Regional tensions also serve as a barrier to MENA civil society’s involvement in COP. Those from conflict-affected states face particular difficulties traveling to the conference. In these states, governments and international donors often prioritize stabilization and reconstruction efforts over climate action, meaning the civil society ecosystem is often less developed on environmental issues. Regional tensions, including the war between Israel and Hamas, also influence the positions that MENA governments take in climate negotiations, hindering collaboration between civil society members from different parts of the region.  

With limited access to the conference, MENA civil society actors have less capacity to monitor government and corporate climate commitments made during COP. COP27 in Egypt saw a record number of leaders of oil and gas companies attending the conference. More are likely to attend in Dubai this year, but it will be difficult for civil society to exert pressure on them. Because many states in the region depend on fossil fuel revenues, civil society actors must consider the economic implications of the energy transition when advocating for a just and inclusive shift to renewable energy. 

The diversity of the MENA region also stymies civil society’s ability to form unified regional positions and priorities. MENA countries face different environmental challenges, have different economic priorities, and must overcome different vested interests. Some of them struggle to communicate with each other. Even though Arabic is an official language of the region, many discussions at COP only take place in English, which is a barrier for some members of civil society. These linguistic, cultural, and economic differences undermine civil society’s ability to band together to increase their potential influence. 

Despite these challenges, COP presents a unique opportunity for civil society actors from the MENA region who do attend. Even if they struggle to influence decision making processes, civil society actors can build networks of like-minded individuals at COP that can build their capacity in their home states. They can forge alliances with other civil society organizations from their own country and elsewhere in the region to share ideas and best practices. COP is also an opportunity to meet with major donors such as multilateral international institutions, governments, and philanthropic organizations that would otherwise be difficult to access. Therefore, civil society organizations can create new relationships that can enable them to access new funding opportunities.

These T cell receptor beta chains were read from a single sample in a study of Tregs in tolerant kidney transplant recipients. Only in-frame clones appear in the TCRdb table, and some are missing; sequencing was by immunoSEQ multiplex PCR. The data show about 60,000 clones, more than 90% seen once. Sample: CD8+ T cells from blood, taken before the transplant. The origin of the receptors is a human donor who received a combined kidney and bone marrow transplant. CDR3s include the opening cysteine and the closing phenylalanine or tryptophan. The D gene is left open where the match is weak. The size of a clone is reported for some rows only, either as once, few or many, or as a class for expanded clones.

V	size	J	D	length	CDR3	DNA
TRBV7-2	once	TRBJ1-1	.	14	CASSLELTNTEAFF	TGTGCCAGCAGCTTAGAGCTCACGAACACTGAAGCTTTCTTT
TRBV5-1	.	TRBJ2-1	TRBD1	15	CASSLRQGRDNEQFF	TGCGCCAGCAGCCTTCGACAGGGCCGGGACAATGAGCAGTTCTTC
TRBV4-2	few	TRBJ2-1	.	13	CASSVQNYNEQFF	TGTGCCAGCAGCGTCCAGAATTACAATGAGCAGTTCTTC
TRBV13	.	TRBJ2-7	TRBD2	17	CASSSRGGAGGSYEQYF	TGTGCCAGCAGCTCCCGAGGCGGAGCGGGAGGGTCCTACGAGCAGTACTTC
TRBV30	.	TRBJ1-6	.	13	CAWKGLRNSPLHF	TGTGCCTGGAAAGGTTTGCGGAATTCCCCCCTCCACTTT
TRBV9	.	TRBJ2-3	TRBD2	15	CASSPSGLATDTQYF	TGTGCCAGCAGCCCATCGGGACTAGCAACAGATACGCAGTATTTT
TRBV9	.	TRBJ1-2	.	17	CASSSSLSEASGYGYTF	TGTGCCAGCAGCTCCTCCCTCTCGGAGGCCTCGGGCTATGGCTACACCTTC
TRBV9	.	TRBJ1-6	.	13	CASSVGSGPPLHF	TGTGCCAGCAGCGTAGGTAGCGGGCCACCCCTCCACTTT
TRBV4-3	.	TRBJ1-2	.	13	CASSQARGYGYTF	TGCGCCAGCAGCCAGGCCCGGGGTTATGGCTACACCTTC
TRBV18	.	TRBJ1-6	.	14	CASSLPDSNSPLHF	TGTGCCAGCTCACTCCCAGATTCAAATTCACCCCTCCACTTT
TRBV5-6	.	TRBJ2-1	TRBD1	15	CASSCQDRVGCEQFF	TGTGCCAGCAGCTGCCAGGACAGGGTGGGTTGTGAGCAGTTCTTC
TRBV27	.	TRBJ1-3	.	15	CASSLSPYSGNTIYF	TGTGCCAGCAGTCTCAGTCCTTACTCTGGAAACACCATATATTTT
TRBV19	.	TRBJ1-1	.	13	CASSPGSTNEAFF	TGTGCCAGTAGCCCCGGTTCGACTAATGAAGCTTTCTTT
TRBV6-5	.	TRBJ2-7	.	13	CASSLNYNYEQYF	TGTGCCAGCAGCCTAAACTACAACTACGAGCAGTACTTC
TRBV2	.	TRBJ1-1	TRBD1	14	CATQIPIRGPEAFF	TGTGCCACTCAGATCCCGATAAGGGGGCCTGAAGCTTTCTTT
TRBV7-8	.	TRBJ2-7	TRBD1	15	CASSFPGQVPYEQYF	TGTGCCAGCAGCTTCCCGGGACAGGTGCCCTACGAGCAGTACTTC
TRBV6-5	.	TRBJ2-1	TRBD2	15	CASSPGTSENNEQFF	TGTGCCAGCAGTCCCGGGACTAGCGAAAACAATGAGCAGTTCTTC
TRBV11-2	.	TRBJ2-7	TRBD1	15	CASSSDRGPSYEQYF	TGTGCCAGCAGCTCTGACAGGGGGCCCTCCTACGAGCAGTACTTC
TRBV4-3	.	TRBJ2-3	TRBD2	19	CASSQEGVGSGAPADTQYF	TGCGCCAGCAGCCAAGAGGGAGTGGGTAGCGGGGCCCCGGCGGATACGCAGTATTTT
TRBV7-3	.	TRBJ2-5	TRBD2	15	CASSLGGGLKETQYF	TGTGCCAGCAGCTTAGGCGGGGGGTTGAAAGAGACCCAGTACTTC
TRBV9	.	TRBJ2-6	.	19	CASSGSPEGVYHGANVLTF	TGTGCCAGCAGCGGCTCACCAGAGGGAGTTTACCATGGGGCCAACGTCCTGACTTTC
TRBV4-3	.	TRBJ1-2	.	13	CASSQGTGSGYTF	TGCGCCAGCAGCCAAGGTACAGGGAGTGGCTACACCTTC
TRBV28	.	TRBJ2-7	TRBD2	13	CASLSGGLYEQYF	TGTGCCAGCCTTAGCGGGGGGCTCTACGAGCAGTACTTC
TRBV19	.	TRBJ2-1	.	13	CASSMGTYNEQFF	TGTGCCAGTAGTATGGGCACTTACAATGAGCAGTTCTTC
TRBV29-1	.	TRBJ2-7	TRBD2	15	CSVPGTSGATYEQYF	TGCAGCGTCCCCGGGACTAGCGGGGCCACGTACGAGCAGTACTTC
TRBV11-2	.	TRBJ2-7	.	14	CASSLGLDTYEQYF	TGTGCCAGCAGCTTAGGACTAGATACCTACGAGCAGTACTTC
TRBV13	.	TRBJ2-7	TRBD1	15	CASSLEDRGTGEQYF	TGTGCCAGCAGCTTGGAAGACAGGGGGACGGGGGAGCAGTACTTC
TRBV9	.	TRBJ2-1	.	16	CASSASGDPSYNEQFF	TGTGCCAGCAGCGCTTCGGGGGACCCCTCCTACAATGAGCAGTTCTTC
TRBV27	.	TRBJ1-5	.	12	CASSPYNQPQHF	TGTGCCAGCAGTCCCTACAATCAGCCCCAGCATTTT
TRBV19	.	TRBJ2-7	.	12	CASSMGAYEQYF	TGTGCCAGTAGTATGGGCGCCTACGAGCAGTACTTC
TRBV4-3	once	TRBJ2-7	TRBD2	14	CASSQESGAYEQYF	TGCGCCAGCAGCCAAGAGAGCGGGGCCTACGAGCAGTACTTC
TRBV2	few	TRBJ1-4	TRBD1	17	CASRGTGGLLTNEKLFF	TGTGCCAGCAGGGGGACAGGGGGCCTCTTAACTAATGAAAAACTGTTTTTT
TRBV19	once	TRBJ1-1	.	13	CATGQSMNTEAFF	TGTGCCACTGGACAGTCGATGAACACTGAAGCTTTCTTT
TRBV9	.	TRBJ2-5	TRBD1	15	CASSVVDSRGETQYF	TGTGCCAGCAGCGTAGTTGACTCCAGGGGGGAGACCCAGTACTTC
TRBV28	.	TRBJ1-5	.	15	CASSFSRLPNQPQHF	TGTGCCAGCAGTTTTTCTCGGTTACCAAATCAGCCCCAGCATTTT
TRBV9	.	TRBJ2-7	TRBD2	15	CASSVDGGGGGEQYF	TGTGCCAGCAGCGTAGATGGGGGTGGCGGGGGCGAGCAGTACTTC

For all of the problems civil society groups have accessing meetings like COP28, they remain among the most important international platforms that civil society actors can attend. Talking to the media provides them with an opportunity to share their stories and perspectives in their own terms. They can also challenge the idea that civil society actors from the Global North are the only ones engaged with climate issues. COP gives them an opportunity to showcase innovative solutions and technologies to address climate challenges. This advocacy can encourage international actors to adopt more sustainable practices in various sectors, even if their influence on their own governments may be limited. 

Neeshad Shafi is the co-founder of Arab Youth 4 COP and Arab Youth Climate Movement Qatar. Will Todman is deputy director and a senior fellow in the Middle East Program at the Center for Strategic and International Studies (CSIS) in Washington, D.C.

Neeshad Shafi

Neeshad Shafi

Co-Founder, Arab Youth 4 COP & Arab Youth Climate Movement Qatar
Will Todman
Deputy Director and Senior Fellow, Middle East Program